Step 3. Specify your target audience
You must know all about your target audience – describe it for your contractor in such a way that they are able to perceive it just as well. The importance of proper TA positioning of a website is hard to overestimate. If you already have user personas, include them on the RFP, too – they are of great help.
Step 4. Analyze your current website
Unless it’s a website for a new brand or promo campaign, you probably have the old version. Study it carefully and write down what exactly you don’t like about it. Try to approach your evaluations from the standpoints of:
- Design. Is it outdated, too simple, not responsive, not reflecting the new level of scale?
- Functionality. Is it inconvenient, missing some chapters or tools? Does it have unnecessary chapters or tools, poor structure, not coping with new business goals?
- Business performance. Does it have low conversion rate, bad or improper business image?
When you have identified the above issues, describe in your website RFP how you want your web developer to address them.
Step 5. Look for references
The goal here is not to suggest examples as much as give the web agency your idea of design taste. You see, design is not really a subject of liking - it is an instrument which must be treated strictly as such. Even if you are not personally thrilled with some design solution, it may be good for your business.
So, what you have to do at this stage is to find websites that:
- you like some elements about (animations, outlay, menu arrangement etc.);
- invoke emotions similar to those you wish your future website to invoke;
- are aimed at the same or contiguous target audience.
As for all things aesthetic, it is really better to leave that part to people who devoted their lives to web design and have become the true experts in it.
In your search for references, look for examples from your industry, but do not make it a limitation. In fact, you may ever gather two sets of references: one from your industry - to help the agency differentiate you from the competitors, and another one from various areas of business. The latter one would suggest ideas and solutions which would you think will be good to have on your future website. Write down in your RFP what you like about each of your reference websites, or, even better – provide illustrative screenshots.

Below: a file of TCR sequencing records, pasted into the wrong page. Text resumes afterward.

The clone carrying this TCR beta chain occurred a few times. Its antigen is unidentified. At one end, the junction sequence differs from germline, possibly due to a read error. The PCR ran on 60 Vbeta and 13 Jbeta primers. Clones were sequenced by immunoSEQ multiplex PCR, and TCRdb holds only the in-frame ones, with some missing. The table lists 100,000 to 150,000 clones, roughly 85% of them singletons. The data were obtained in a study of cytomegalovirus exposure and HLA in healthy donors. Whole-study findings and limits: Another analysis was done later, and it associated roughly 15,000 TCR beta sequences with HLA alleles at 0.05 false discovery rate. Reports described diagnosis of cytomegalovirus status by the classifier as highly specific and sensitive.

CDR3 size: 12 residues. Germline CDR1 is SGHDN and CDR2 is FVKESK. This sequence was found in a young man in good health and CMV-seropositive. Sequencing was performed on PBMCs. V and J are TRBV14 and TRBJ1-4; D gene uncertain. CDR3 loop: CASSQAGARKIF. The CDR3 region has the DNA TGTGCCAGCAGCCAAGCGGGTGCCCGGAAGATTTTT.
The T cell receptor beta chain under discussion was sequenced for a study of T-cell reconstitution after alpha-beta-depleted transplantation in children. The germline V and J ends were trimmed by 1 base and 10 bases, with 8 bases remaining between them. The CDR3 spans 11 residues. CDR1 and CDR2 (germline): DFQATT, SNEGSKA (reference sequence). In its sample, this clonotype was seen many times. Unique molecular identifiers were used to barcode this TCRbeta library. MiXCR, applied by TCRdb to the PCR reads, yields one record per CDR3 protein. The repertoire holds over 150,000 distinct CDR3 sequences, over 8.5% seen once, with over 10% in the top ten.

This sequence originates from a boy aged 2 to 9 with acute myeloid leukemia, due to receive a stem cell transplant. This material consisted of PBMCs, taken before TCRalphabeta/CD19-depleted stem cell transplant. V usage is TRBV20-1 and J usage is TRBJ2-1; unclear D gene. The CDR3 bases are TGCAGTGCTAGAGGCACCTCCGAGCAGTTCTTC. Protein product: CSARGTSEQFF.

Also, a good idea is to assemble a mood board containing images that illustrate the emotional theme of your future website. Some of such images can be taken directly from your references. Here’s an example of how such mood board may look like.
Step 6. Define which functions your websites needs
Do you want your website visitors to be able to register? Leave comments? Like and share your news and articles via social networks? Or maybe you want them to apply for your service online, schedule appointments and evaluate your staff’s performance?
In your RFP, you can explain your website as a category (e.g. “Typical blog” or “Typical online store”). But if you really want the RFP to return a precise and detailed quote, do bother to make your functions just as specific.
For example, do not just write: “I need eCommerce functions”. Instead, list them like this:
- eCommerce platform;
- 10-20 product categories with 50-100 products in each one;
- “purchasing” UI elements: Add to cart, Add to wishlist, Buy in one click, etc.;
- payment options: PayPal, credit cards, Bitcoin etc.;
- social sharing options: Facebook, LinkedIn, Twitter etc.;
- feedback tools: contact form, online help, callback, etc.
Step 7. Think of your site’s structure
How do you envision the pages structure and hierarchy? Are you able to draw the key pages outline? Can you present a sketch?
Even a hand-drawn picture is a better visual for the agency than just words. If you are able to present a simple prototype, even in a form of PowerPoint block-chain, this will give your contractor the possibility to calculate the project cost up to a single dollar proximity.
Step 8. Decide who is responsible for what
Define what content you can provide, and which one you will require from the agency. It is crucial for the contractor to understand the range and complexity of works to be performed.
In your website RFP, provide replies to the following questions:
- Do you have a company style (logo, colors, set of fonts) or you need the agency to elaborate one?
- Do you have a hosting and a domain name (if yes, is it necessary to change one or another)?
- What kind of animations do you want done (HTML5 or 3D)?
- Do you have visual content (photos of your office, team, facility, store)? If not, this has to be produced, either separately, by the contractor, for additional cost;
- Do you provide textual content, or you want it to be written by the contractor?
- Do you require a mobile version of the website? It’s rather strange if you don’t, but please make it clear to the agency all the same.
Keep in mind that if you do not specify something, but expect it to be done - it won’t be. What is clear to you is never as obvious to the agency. And if you’re not sure if your contractor gets your point right, they will get it wrong.
That is why our advice is to revise your website design RFP once again, step by step, and polish it to the extent that even a preschooler is able to understand.
Here are the 7 steps of RFP for website development summarized for you. If you found this article helpful, please consider sharing it via one of the social share buttons below.
Found this article helpful? Then you might also like these: